July, 2021

The Origins of Money in Diablo II

  • Solomon Stein

    Senior Fellow, F. A. Hayek Program for Advanced Study in Philosophy, Politics, and Economics
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Diablo II is a noteworthy game for a variety of reasons: it was a tremendous commercial success, one of the bestselling titles of its era, and along with contemporaneous MMORPGs, its online mode was among the first game environments to generate gray markets for in-game goods and the associated commercialization of “gold farming” (although in Diablo II's case, this is quite a misnomer). When it comes to political economy, however, it deserves a place of particular distinction because its virtual economy evolved in a distinct (and far more interesting) fashion than many of those in MMOs—a process related only indirectly to its associated gray-market item sales denominated in “real-world” currency. As became quickly evident to individuals joining the online player base, Diablo II's nominal in-game monetary unit did not function effectively as a medium of exchange for player transactions. With this default option proving nonviable, and no obvious alternative available, players looked to barter one item for another rather than acting as buyers and sellers of goods valued in monetary terms. From this initial situation in which, in the absence of a monetary unit, players fell back on barter transactions, the course of the game's history shows a gradual transition toward the use of an increasingly sophisticated system of commodity money. Diablo II's monetary standard is one remembered with sufficient fondness that the economy in one of its present descendants (Path of Exile) was designed to replicate it.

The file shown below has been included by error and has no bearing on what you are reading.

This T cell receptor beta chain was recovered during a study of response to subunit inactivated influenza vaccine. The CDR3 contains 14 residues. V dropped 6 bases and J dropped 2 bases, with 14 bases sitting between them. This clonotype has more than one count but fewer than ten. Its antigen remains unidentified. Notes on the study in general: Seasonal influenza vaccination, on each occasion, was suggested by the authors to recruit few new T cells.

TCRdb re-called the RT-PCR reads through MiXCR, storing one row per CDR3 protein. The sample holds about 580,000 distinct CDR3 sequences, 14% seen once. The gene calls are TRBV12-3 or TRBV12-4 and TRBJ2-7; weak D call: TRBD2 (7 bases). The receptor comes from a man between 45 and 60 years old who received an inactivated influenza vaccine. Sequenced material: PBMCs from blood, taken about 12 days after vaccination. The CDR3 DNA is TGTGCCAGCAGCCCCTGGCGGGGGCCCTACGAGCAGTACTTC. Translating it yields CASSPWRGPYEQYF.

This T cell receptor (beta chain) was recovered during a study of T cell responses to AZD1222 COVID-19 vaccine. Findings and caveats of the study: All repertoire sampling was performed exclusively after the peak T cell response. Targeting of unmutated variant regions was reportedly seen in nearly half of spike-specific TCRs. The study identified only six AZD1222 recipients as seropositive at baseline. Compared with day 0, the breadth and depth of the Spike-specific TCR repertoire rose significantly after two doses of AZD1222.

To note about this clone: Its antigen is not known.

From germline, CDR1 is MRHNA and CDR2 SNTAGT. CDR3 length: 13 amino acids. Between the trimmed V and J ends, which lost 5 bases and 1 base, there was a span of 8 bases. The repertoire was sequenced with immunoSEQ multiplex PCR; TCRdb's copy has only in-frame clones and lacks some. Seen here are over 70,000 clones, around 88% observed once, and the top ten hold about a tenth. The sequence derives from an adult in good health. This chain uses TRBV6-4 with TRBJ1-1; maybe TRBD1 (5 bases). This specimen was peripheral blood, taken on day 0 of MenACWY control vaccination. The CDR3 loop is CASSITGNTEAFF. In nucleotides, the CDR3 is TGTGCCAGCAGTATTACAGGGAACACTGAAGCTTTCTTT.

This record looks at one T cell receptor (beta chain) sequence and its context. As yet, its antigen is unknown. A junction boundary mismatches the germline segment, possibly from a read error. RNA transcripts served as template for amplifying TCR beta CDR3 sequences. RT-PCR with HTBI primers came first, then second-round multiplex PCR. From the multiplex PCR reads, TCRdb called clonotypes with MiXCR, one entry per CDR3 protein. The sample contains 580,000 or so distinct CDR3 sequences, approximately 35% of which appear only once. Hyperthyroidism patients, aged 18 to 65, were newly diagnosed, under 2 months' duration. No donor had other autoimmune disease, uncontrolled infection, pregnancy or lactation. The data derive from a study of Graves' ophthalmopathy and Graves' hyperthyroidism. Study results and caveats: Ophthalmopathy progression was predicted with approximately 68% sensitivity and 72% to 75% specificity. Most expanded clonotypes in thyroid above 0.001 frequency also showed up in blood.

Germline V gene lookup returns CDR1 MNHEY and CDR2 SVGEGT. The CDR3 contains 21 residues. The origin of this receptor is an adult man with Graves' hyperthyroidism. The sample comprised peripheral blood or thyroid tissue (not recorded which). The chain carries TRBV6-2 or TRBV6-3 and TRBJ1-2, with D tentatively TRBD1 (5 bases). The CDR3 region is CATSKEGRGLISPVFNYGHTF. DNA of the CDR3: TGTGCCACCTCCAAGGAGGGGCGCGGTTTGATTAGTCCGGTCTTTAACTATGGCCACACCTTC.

Diablo II is a case study of great interest for monetary theory, first of all because it provides a set of observable circumstances in which monetary exchange emerged from a barter economy. We can therefore use it to assess competing claims regarding what preconditions, if any, are required for the emergence of monetary exchange, and of the degree of correspondence between the properties expected of an emergent monetary commodity and their mapping into the game's environment. This allows us to evaluate the accuracy of theories regarding the mechanisms at work in the process of monetary emergence. More general questions can be asked as well regarding the institutional environment in which exchange in Diablo II took place and the relationship between these institutional features and the successes—and shortcomings—of the game's economic interactions.